To help families pay for higher education, the American Recovery and Reinvestment Act of 2009 created a new and improved credit to replace temporarily the Hope credit for education. The American opportunity credit, which is set to run only through 2010 unless Congress extends it, can apply for the first four years of higher education (Code Sec. 25A(i)).
The credit is 100% of the first $2,000 of tuition, plus 25% of the next $2,000 of tuition, for a total credit of $2,500. Of this amount, 40% is refundable.
The credit is subject to an income limitation. The credit phases out for MAGI between $80,000 and $90,000 for singles and $160,000 to $180,000 for joint filers.
Retirement Savers Credit
The tax law wants to encourage retirement savings through IRAs and participation in qualified retirement plans. Toward this end, taxpayers with modest income can claim a tax credit for their contributions (Code Sec. 25B). In effect, they can "double dip" by benefiting from the contribution (e.g., a tax deduction for a contribution to a traditional IRA or a salary reduction for a contribution to a 401(k) plan) as well as claiming the tax credit.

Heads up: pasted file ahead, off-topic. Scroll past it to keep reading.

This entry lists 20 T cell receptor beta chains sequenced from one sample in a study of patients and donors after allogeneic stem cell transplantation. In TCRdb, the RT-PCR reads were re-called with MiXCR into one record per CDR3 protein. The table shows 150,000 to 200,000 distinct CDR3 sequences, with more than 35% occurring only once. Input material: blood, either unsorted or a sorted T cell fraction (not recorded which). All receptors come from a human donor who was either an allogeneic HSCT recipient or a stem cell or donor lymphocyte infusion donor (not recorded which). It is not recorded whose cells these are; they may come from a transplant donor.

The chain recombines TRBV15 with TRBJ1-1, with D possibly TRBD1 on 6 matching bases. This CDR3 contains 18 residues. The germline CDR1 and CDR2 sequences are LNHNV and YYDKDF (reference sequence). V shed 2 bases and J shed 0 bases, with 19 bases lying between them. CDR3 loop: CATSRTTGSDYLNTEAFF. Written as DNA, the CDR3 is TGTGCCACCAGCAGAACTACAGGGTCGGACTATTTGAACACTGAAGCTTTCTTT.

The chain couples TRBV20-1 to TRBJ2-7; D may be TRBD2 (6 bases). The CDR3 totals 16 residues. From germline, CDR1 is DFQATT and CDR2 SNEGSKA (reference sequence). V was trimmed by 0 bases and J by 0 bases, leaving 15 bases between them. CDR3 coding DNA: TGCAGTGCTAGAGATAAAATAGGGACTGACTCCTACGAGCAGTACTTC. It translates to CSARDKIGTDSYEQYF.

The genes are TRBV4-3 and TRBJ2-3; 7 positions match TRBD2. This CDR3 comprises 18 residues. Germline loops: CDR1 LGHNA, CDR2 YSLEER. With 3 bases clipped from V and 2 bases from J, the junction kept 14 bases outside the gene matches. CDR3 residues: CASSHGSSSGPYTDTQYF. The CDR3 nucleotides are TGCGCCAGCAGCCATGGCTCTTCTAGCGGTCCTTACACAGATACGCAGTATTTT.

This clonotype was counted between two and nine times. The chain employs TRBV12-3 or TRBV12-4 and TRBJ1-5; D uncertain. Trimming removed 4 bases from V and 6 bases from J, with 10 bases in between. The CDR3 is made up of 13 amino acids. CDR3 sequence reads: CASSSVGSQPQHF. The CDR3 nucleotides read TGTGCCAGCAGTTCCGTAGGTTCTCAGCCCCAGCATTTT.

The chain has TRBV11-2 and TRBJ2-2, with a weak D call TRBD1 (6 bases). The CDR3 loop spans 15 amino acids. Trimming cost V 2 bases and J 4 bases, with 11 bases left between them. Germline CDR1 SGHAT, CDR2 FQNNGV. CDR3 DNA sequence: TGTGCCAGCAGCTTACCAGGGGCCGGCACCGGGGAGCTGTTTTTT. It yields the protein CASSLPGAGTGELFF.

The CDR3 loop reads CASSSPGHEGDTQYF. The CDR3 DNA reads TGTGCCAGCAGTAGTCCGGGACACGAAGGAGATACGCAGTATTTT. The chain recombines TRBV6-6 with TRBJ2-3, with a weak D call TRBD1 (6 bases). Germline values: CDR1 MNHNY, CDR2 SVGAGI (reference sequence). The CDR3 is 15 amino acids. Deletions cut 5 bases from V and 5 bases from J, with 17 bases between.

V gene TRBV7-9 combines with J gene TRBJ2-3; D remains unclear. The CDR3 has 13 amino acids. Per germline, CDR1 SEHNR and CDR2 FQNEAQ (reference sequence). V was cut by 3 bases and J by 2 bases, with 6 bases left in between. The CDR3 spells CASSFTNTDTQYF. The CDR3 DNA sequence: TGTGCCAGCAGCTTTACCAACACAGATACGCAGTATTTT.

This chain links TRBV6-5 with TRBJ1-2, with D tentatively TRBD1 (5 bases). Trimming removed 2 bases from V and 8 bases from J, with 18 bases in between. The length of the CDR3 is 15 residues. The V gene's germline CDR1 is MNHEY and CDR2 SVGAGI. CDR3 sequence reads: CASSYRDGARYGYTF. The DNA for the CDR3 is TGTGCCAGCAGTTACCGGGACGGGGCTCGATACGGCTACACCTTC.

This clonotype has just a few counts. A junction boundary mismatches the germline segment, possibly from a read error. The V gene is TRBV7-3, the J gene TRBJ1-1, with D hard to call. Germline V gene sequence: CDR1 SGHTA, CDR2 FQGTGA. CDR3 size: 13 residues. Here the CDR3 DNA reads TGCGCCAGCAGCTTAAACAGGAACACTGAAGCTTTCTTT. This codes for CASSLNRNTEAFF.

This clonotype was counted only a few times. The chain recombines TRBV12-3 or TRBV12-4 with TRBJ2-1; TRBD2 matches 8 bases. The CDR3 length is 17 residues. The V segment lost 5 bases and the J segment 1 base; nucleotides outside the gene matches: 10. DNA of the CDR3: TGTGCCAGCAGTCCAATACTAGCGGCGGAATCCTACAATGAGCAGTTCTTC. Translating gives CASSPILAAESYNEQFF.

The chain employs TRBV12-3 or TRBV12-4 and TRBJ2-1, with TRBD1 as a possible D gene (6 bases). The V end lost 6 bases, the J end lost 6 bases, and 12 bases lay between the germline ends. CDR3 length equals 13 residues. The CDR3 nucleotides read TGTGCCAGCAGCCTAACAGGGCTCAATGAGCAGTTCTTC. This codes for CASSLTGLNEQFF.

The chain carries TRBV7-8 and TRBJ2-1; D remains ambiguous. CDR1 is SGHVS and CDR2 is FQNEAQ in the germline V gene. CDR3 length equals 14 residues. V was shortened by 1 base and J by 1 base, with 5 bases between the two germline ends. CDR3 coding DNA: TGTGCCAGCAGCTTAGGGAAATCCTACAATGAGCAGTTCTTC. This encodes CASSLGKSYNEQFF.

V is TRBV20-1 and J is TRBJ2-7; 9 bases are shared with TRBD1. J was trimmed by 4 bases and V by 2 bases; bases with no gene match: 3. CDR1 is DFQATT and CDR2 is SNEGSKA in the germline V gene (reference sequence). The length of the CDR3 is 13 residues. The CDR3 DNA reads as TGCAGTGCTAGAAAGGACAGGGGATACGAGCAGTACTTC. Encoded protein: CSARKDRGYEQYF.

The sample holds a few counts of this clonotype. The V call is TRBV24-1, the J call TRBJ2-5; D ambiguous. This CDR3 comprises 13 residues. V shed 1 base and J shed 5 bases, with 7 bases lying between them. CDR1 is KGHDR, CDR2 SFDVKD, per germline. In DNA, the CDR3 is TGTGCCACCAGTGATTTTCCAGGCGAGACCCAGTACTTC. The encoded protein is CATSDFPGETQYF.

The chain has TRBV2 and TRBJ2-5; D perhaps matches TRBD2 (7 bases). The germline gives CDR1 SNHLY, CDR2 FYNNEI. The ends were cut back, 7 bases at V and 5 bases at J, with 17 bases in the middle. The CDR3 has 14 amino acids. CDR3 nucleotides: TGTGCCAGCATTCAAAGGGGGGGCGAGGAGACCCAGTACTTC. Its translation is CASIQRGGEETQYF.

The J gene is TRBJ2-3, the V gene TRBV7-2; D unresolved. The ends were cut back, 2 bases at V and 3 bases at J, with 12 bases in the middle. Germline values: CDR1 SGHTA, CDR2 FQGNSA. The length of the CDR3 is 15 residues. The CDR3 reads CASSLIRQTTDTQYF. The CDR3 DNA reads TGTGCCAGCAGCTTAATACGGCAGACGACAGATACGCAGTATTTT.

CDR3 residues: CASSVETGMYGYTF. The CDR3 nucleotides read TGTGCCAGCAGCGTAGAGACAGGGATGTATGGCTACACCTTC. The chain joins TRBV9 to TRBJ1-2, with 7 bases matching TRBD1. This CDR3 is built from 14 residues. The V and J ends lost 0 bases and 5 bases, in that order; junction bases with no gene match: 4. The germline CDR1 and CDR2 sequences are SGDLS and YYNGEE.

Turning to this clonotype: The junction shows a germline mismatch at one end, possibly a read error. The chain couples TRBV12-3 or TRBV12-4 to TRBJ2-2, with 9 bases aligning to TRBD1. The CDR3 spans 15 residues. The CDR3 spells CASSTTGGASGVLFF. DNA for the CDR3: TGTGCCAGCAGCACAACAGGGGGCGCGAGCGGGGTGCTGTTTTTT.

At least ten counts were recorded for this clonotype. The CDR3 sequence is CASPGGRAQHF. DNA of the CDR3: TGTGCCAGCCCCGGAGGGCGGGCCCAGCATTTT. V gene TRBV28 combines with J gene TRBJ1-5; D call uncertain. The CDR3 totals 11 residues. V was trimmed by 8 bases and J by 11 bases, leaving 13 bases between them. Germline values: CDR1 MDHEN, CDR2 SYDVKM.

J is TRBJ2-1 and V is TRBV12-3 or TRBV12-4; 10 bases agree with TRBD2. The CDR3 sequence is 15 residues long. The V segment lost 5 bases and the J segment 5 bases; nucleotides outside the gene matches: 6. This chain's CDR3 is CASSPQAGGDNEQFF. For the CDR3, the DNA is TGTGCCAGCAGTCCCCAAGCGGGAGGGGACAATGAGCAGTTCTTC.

Some of the income limits on eligibility for the tax credit in 2010 have been increased, allowing more taxpayers to qualify.
Home Buyer Credit
There had been a tax credit designed to encourage the purchase of a residence. The credit for a first-time homebuyer was up to $8,000, and the credit for a long-term resident was up to $6,500 (Code Sec. 36). The credit, created in the midst of the housing market crisis, expired at the end of April 2010. However, those who were in contract on April 30, 2010, have until June 30, 2010, to close in order to claim the credit.